Kishida, Biden, Yoon Likely to Meet at Camp David on Aug. 18

Yomiuri Shimbun file photos
Left: U.S. President Joe Biden
Center:Prime Minister Fumio Kishida
Right: South Korean President Yoon Suk Yeol

Japanese, U.S. and South Korean leaders will likely hold talks on Aug. 18 at Camp David, a U.S. presidential villa near Washington, according to Japanese and U.S. government sources.

Arrangements are currently being made between the three countries.

Prime Minister Fumio Kishida, U.S. President Joe Biden and South Korean President Yoon Suk Yeol are expected to confirm trilateral cooperation with a view to strengthening deterrence against North Korea.

This will be the first time for the leaders of Japan, the United States and South Korea to all meet together apart from at international conferences. It is believed to be the first time that Biden has invited foreign leaders to Camp David since assuming the presidency. The meeting is also likely to be aimed at deepening personal trust among the leaders of the three countries and appealing to the international community, including China.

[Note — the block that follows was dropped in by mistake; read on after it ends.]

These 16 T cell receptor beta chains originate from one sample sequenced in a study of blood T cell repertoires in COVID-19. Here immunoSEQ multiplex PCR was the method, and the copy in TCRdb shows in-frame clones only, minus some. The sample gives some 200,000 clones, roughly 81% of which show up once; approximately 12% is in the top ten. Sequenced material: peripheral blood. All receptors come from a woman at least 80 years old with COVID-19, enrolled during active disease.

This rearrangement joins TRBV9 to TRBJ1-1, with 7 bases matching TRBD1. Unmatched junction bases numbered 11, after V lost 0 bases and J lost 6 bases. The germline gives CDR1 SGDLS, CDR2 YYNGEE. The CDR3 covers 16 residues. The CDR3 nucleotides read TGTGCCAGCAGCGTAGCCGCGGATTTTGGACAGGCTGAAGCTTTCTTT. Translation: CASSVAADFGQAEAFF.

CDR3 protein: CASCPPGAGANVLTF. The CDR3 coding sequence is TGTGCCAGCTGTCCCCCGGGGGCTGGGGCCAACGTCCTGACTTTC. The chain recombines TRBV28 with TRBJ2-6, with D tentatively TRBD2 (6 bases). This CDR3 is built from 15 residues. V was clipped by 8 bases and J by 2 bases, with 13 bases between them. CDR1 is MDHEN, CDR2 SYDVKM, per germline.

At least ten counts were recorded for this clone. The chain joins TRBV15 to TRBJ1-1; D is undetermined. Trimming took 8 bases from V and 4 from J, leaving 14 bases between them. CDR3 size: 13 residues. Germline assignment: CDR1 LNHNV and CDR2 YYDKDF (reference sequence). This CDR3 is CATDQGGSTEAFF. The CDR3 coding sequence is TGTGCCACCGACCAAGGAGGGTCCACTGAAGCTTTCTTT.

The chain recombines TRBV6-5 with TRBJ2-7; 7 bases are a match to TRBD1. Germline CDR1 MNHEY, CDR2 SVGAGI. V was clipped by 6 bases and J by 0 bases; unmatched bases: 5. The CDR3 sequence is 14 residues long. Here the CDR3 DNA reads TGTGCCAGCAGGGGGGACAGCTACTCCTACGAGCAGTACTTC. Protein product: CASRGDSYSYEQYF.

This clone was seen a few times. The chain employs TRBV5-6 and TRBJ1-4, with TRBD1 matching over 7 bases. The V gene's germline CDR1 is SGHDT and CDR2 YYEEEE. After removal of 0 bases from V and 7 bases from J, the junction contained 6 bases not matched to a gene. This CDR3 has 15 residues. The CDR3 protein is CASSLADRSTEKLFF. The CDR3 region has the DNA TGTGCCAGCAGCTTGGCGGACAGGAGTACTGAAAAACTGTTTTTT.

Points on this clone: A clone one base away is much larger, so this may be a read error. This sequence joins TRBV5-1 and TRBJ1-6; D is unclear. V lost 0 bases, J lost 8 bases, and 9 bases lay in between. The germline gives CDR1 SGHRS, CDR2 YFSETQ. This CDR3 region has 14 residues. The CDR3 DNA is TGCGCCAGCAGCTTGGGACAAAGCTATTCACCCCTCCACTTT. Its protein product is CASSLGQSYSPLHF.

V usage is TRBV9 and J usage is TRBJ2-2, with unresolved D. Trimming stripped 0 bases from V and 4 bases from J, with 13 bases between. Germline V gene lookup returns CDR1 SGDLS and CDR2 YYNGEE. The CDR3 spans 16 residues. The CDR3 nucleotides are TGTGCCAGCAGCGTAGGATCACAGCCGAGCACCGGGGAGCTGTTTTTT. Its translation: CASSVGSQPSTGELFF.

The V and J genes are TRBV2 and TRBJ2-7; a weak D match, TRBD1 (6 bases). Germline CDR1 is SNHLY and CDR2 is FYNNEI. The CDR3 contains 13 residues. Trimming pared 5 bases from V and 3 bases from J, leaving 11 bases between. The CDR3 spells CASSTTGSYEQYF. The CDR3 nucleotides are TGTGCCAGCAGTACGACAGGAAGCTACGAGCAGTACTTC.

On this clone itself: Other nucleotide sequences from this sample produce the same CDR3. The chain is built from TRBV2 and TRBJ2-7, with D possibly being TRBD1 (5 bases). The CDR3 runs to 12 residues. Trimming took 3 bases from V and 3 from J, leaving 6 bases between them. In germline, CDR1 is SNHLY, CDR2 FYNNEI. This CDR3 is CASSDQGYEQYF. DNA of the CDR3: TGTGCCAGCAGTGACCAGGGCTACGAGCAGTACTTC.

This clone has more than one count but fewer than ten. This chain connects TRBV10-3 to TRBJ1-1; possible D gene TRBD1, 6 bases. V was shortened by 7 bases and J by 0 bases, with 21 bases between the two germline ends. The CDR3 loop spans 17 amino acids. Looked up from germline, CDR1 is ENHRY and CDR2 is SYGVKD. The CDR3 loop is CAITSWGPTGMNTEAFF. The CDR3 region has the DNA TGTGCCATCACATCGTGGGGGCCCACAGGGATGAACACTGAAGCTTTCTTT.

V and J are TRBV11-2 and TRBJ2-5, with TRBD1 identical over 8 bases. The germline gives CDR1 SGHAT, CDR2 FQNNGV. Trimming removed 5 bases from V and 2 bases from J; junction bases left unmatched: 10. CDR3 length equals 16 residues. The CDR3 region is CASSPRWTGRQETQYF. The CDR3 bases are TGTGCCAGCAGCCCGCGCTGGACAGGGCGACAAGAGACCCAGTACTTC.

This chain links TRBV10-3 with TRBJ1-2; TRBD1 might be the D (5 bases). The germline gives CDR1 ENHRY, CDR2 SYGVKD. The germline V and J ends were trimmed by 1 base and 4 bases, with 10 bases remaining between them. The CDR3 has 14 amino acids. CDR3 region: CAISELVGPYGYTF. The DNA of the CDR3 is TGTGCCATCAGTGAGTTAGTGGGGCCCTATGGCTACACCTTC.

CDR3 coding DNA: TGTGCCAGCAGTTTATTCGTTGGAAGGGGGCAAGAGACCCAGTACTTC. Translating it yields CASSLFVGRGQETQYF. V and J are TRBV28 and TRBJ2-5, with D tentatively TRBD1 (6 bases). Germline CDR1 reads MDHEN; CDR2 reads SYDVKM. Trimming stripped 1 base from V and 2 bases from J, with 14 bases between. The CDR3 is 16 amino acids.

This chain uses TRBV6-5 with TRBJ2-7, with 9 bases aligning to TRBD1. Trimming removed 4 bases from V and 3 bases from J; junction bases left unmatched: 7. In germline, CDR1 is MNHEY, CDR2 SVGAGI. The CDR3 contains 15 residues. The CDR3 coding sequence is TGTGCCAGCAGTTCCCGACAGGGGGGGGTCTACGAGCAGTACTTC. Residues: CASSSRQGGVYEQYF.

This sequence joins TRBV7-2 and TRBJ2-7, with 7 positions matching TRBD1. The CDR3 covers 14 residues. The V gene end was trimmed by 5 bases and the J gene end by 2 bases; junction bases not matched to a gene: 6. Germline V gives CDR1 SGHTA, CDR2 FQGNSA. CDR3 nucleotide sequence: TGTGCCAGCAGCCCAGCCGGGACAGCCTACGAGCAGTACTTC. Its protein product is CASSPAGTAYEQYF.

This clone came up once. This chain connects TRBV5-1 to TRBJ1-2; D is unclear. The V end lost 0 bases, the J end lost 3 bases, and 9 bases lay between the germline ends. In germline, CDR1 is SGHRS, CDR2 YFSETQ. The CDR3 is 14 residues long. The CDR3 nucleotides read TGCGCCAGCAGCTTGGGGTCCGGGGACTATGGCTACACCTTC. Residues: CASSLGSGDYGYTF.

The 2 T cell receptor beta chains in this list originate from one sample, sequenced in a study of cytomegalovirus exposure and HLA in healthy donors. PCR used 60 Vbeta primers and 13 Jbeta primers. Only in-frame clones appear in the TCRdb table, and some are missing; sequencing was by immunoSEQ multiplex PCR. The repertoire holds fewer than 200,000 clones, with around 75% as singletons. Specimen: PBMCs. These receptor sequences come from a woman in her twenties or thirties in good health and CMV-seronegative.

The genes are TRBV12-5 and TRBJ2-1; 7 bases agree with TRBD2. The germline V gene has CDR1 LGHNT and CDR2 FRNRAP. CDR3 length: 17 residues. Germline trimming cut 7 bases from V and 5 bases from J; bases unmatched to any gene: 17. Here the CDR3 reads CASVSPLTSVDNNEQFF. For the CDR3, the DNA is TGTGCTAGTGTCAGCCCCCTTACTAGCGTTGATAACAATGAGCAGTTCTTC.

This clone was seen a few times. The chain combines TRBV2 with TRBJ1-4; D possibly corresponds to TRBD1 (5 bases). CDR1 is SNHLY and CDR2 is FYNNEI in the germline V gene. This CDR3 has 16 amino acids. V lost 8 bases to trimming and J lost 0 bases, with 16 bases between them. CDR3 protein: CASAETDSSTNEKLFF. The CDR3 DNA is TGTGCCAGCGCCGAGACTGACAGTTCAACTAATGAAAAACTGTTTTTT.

At the meeting, the three leaders are expected to agree to start sharing information on North Korean missiles at an early date. They are also expected to discuss strengthening deterrence provided by the U.S., including the nuclear umbrella. The agenda is further expected to include building a new supply chain for semiconductors, for which each country possesses its own strengths, and bolstering cooperation with like-minded countries in the Indo-Pacific region.